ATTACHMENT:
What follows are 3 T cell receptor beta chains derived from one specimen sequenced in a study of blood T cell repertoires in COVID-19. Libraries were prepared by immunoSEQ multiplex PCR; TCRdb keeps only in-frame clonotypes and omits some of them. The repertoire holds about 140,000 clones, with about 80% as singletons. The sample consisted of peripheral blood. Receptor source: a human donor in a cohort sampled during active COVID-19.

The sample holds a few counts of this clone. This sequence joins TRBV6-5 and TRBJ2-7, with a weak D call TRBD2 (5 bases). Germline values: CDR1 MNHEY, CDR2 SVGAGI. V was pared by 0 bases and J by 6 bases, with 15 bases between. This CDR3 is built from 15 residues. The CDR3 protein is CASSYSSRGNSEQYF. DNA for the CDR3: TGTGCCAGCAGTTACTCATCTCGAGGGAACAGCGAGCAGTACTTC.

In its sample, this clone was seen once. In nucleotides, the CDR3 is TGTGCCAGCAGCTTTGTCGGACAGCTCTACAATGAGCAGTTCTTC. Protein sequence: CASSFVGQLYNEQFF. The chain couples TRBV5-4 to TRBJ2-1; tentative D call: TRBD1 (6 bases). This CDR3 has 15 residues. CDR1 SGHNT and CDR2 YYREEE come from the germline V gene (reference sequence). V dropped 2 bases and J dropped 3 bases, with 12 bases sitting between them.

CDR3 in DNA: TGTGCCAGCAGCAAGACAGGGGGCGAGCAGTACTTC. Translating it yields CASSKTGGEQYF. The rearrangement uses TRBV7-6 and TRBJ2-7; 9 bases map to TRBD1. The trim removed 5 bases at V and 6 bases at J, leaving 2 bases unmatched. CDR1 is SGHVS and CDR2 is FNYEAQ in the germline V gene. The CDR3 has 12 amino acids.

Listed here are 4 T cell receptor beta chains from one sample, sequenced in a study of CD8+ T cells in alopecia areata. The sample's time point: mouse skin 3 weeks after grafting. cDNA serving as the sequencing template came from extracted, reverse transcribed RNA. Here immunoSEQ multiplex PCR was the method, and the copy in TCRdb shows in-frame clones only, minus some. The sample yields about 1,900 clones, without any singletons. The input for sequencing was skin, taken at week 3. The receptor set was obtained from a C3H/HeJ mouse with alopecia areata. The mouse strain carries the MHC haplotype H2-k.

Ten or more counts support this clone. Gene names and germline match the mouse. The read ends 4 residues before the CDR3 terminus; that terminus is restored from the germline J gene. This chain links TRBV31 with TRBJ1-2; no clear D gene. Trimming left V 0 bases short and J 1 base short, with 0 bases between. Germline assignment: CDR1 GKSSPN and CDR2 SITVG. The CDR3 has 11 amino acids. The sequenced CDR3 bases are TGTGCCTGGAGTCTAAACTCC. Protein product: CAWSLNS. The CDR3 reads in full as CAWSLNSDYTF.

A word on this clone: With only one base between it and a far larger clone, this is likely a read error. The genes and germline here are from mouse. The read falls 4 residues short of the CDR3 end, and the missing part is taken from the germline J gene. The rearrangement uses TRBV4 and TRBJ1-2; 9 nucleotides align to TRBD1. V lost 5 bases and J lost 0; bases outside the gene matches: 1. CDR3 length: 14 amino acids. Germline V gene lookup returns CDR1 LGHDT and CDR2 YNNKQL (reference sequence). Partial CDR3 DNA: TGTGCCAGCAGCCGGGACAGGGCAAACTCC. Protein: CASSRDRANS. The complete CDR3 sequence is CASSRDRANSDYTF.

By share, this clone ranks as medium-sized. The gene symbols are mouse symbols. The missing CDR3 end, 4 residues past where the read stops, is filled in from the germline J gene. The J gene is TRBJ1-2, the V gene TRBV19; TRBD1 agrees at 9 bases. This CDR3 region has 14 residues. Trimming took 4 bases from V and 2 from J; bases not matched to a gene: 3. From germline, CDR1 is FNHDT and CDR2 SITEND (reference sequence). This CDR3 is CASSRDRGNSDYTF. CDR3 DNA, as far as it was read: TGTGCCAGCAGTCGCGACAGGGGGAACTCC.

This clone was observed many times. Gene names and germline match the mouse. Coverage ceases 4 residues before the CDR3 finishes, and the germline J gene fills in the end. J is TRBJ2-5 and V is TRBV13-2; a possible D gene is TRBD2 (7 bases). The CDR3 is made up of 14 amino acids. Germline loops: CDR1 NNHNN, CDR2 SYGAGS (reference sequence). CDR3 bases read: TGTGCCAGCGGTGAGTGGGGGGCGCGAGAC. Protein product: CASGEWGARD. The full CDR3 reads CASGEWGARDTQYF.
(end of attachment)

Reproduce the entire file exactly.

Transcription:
What follows are 3 T cell receptor beta chains derived from one specimen sequenced in a study of blood T cell repertoires in COVID-19. Libraries were prepared by immunoSEQ multiplex PCR; TCRdb keeps only in-frame clonotypes and omits some of them. The repertoire holds about 140,000 clones, with about 80% as singletons. The sample consisted of peripheral blood. Receptor source: a human donor in a cohort sampled during active COVID-19.

The sample holds a few counts of this clone. This sequence joins TRBV6-5 and TRBJ2-7, with a weak D call TRBD2 (5 bases). Germline values: CDR1 MNHEY, CDR2 SVGAGI. V was pared by 0 bases and J by 6 bases, with 15 bases between. This CDR3 is built from 15 residues. The CDR3 protein is CASSYSSRGNSEQYF. DNA for the CDR3: TGTGCCAGCAGTTACTCATCTCGAGGGAACAGCGAGCAGTACTTC.

In its sample, this clone was seen once. In nucleotides, the CDR3 is TGTGCCAGCAGCTTTGTCGGACAGCTCTACAATGAGCAGTTCTTC. Protein sequence: CASSFVGQLYNEQFF. The chain couples TRBV5-4 to TRBJ2-1; tentative D call: TRBD1 (6 bases). This CDR3 has 15 residues. CDR1 SGHNT and CDR2 YYREEE come from the germline V gene (reference sequence). V dropped 2 bases and J dropped 3 bases, with 12 bases sitting between them.

CDR3 in DNA: TGTGCCAGCAGCAAGACAGGGGGCGAGCAGTACTTC. Translating it yields CASSKTGGEQYF. The rearrangement uses TRBV7-6 and TRBJ2-7; 9 bases map to TRBD1. The trim removed 5 bases at V and 6 bases at J, leaving 2 bases unmatched. CDR1 is SGHVS and CDR2 is FNYEAQ in the germline V gene. The CDR3 has 12 amino acids.

Listed here are 4 T cell receptor beta chains from one sample, sequenced in a study of CD8+ T cells in alopecia areata. The sample's time point: mouse skin 3 weeks after grafting. cDNA serving as the sequencing template came from extracted, reverse transcribed RNA. Here immunoSEQ multiplex PCR was the method, and the copy in TCRdb shows in-frame clones only, minus some. The sample yields about 1,900 clones, without any singletons. The input for sequencing was skin, taken at week 3. The receptor set was obtained from a C3H/HeJ mouse with alopecia areata. The mouse strain carries the MHC haplotype H2-k.

Ten or more counts support this clone. Gene names and germline match the mouse. The read ends 4 residues before the CDR3 terminus; that terminus is restored from the germline J gene. This chain links TRBV31 with TRBJ1-2; no clear D gene. Trimming left V 0 bases short and J 1 base short, with 0 bases between. Germline assignment: CDR1 GKSSPN and CDR2 SITVG. The CDR3 has 11 amino acids. The sequenced CDR3 bases are TGTGCCTGGAGTCTAAACTCC. Protein product: CAWSLNS. The CDR3 reads in full as CAWSLNSDYTF.

A word on this clone: With only one base between it and a far larger clone, this is likely a read error. The genes and germline here are from mouse. The read falls 4 residues short of the CDR3 end, and the missing part is taken from the germline J gene. The rearrangement uses TRBV4 and TRBJ1-2; 9 nucleotides align to TRBD1. V lost 5 bases and J lost 0; bases outside the gene matches: 1. CDR3 length: 14 amino acids. Germline V gene lookup returns CDR1 LGHDT and CDR2 YNNKQL (reference sequence). Partial CDR3 DNA: TGTGCCAGCAGCCGGGACAGGGCAAACTCC. Protein: CASSRDRANS. The complete CDR3 sequence is CASSRDRANSDYTF.

By share, this clone ranks as medium-sized. The gene symbols are mouse symbols. The missing CDR3 end, 4 residues past where the read stops, is filled in from the germline J gene. The J gene is TRBJ1-2, the V gene TRBV19; TRBD1 agrees at 9 bases. This CDR3 region has 14 residues. Trimming took 4 bases from V and 2 from J; bases not matched to a gene: 3. From germline, CDR1 is FNHDT and CDR2 SITEND (reference sequence). This CDR3 is CASSRDRGNSDYTF. CDR3 DNA, as far as it was read: TGTGCCAGCAGTCGCGACAGGGGGAACTCC.

This clone was observed many times. Gene names and germline match the mouse. Coverage ceases 4 residues before the CDR3 finishes, and the germline J gene fills in the end. J is TRBJ2-5 and V is TRBV13-2; a possible D gene is TRBD2 (7 bases). The CDR3 is made up of 14 amino acids. Germline loops: CDR1 NNHNN, CDR2 SYGAGS (reference sequence). CDR3 bases read: TGTGCCAGCGGTGAGTGGGGGGCGCGAGAC. Protein product: CASGEWGARD. The full CDR3 reads CASGEWGARDTQYF.